Economic conservatives are not in favor of tax cuts without associated spending cuts, especially "libertarian" conservatives. Economic conservatives of the Libertarian persuasion tend to be Austrian or Chicago-style economists who tend to believe that tax cuts ought to be followed by spending cuts. What Bush did over the last 8 years isn't economic conservatism but some perversion of Neo-con ideology.

You and I disagree on how successful Keynesian spending will be; however I would agree that it is better to spend the money on energy independence and science than welfare. Atleast the economy will get useful technologies from the science spending. While taking on more debt from Keynesian spending will help the economy, so would taking on more debt for tax cuts. Its the same principle.

Oh well, this is a week old. Mea culpa on that

On 2/19/09, 7:49 PM , Techskeptic said...

I'm happy to discuss old posts, particularly if I learn things.

Looks to me like the largest segment of this bill is in fact tax relief.

I wish it were not. I think providing more jobs by way of physical infrastructure projects is way better then providing tax relief for the reasons I mentioned above in the comments.

But what do you think about the largest part of the stimulus being tax cuts? Its not be majority of the bill of course, just the largest part of the pareto.

your point above that neo-con military spending is in fact keynesian, was interesting. True too. I had not thought about it that way. Still ridiculous in the face of global military powers and the strength of our allies.

On 2/19/09, 10:26 PM , Jason said...

The largest segment of the bill is indeed tax relief since thats where a plurality of the money goes; however the way that those "tax" credits are handed out is very curious. One thing that is in the American psyche is that any tax cut is a good tax cut. If you can mask something as a tax cut, you'll get people to vote for it. This is one of those cases.

A lot of the "tax cut" is going to various welfare-like programs. Once Clinton and the Republicans got rid of many benefits under welfare, they instituted things such as the "Earned Income Tax Credit" to take its place. Instead of getting welfare, people will get payments if they do not earn a certain amount in taxes. Therefore if they earn nothing, they will be paid to off-set that. So one of the tax cuts will be to fund that program further.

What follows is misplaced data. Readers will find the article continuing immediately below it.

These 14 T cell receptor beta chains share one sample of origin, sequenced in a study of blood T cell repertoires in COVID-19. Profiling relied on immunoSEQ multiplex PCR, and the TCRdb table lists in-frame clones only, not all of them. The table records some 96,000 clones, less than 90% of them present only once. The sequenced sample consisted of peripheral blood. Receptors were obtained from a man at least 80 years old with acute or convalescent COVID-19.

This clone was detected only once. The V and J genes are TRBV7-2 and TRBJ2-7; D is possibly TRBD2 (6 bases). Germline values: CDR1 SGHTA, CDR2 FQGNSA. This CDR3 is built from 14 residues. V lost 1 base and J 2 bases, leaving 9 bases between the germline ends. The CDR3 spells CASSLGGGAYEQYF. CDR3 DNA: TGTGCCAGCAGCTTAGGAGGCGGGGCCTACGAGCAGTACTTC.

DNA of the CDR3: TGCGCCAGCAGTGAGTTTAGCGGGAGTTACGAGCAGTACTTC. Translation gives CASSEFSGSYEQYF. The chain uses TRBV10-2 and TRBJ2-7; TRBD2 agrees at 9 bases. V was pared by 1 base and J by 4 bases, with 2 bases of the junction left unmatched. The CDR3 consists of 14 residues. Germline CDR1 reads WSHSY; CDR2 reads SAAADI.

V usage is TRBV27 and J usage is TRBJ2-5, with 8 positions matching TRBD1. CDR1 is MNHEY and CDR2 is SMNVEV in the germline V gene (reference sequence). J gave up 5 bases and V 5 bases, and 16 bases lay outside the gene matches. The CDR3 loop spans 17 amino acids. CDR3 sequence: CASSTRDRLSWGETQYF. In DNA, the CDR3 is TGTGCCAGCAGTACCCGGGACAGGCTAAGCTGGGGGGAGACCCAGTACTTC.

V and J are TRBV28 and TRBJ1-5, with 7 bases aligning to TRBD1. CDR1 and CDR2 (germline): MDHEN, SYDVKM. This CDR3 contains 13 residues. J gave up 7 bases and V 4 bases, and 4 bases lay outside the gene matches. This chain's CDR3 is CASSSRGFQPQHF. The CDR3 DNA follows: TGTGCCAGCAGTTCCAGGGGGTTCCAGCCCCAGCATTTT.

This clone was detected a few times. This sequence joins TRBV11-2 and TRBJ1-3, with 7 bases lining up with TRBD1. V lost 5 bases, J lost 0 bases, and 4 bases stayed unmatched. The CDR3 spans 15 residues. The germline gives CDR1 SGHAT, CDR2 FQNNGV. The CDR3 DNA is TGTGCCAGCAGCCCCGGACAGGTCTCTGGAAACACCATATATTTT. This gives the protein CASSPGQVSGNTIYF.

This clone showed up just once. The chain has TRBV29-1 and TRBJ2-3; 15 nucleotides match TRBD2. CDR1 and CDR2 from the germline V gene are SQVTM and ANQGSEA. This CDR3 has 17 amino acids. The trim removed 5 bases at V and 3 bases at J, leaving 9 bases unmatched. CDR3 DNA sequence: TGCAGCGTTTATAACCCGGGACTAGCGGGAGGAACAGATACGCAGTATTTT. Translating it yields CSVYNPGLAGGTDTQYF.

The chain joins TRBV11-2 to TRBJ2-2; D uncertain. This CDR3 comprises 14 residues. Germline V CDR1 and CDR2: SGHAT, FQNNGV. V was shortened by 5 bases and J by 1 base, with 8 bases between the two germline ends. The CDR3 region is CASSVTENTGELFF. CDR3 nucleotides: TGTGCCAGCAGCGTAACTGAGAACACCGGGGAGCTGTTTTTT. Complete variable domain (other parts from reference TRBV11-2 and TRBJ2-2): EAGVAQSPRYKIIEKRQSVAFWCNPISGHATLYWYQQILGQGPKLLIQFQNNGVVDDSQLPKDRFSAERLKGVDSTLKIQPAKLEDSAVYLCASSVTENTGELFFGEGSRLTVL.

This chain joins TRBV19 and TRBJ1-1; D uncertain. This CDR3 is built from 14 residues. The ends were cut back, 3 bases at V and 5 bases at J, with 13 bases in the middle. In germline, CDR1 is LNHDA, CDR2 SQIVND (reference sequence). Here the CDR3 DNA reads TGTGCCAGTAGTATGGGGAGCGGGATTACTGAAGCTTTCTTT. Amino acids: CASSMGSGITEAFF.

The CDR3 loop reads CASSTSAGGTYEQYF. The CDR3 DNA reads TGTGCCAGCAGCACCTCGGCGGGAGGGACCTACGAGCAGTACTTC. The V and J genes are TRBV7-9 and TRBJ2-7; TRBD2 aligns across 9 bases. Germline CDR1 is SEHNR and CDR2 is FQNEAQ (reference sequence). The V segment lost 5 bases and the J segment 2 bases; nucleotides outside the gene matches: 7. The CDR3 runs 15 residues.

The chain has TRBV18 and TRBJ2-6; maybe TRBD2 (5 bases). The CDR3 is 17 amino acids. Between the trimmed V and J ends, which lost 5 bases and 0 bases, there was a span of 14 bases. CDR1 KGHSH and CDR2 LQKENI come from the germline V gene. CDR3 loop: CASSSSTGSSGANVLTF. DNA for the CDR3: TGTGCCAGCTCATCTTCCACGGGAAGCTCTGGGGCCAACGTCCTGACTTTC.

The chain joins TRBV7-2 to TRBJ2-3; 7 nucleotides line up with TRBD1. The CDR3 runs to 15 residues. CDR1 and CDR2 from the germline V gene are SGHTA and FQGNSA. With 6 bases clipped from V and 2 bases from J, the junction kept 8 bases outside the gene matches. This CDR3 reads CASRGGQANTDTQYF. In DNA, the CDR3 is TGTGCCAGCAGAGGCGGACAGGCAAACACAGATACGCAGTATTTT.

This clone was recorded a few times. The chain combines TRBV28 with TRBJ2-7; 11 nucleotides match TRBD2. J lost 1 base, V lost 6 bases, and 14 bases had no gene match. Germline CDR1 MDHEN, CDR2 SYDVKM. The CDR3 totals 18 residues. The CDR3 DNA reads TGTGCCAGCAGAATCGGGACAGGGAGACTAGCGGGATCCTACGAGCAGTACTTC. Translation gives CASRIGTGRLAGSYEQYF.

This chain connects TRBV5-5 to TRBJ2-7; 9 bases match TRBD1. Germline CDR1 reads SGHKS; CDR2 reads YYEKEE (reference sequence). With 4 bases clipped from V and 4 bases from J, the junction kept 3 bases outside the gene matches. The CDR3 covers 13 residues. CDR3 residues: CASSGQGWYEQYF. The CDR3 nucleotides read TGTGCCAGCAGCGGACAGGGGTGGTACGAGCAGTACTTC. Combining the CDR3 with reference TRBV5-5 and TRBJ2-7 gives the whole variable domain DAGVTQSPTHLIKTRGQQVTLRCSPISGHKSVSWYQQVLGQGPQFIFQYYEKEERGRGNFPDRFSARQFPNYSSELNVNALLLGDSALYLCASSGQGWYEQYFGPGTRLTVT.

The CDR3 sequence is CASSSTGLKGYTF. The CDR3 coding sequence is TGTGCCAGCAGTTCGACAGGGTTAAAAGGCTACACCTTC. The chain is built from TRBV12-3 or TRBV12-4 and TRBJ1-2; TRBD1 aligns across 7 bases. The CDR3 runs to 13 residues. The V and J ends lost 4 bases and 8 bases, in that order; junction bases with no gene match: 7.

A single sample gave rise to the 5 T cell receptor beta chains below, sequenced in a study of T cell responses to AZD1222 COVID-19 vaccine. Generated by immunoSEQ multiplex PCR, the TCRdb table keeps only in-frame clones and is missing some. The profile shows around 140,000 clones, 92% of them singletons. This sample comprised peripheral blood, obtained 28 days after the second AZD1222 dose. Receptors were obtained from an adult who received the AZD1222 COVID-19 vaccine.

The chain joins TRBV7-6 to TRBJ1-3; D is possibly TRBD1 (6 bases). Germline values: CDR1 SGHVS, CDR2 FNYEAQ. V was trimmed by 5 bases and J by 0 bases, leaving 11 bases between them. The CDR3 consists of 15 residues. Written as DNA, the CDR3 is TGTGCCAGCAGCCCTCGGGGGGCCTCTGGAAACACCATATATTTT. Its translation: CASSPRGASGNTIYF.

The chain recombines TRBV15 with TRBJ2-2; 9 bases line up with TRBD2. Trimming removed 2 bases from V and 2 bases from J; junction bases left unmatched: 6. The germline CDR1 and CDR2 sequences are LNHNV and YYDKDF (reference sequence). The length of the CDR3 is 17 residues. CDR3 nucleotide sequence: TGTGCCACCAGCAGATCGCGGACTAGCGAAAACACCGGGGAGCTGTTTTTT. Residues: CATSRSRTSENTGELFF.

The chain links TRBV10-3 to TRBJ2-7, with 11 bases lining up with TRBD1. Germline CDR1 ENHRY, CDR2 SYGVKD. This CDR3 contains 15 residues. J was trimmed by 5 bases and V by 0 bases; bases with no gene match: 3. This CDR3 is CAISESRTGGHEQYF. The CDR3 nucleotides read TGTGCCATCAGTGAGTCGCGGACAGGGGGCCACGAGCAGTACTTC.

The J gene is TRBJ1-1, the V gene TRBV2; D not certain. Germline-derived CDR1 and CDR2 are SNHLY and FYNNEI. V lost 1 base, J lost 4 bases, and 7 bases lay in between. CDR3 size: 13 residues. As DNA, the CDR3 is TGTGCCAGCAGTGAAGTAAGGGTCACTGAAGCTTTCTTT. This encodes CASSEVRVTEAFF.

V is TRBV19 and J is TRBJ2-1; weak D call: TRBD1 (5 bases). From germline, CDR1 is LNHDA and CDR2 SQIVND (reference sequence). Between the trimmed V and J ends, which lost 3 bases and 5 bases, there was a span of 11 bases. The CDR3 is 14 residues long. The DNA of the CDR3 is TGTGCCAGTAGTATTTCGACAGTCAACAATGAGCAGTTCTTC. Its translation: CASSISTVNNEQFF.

Also, the other parts of the "tax cut" are no better. As you mentioned somewhere else, there is no corresponding spending decrease with the tax cut. Therefore we are simply making welfare payments to everyone while borrowing from China and essentially our children (or us young folk). Plus, the ways that the "tax cut" is specified really just pork to various industries. For example, there are 10s of billions of dollars of "tax cuts" that are just bribes to get people to buy houses and cars. If you buy neither a house nor a car, you won't see a dime of that. Similarly, there are tax cuts which go to green energy sources that are less tax cuts and more research investment; however, once again, it'll just look better to call it a tax cut than a Keynesian investment.

As for military spending, it is definitely a Keynesian type of spending. The government, when in recession, needs to flood money into the economy and one easy way that is readily accepted by the public is through increased military spending. Thats not to say that all Keynesian economists are fine with that... many believe that military spending is inefficient compared to money spent on infrastructure. If fact, one of the groups that believes military spending is ridiculously inefficient is libertarians (which I saw you lump in with global warming / 9/11 deniers, anti-vaccinationists, and people who believe in psychics... that hurt).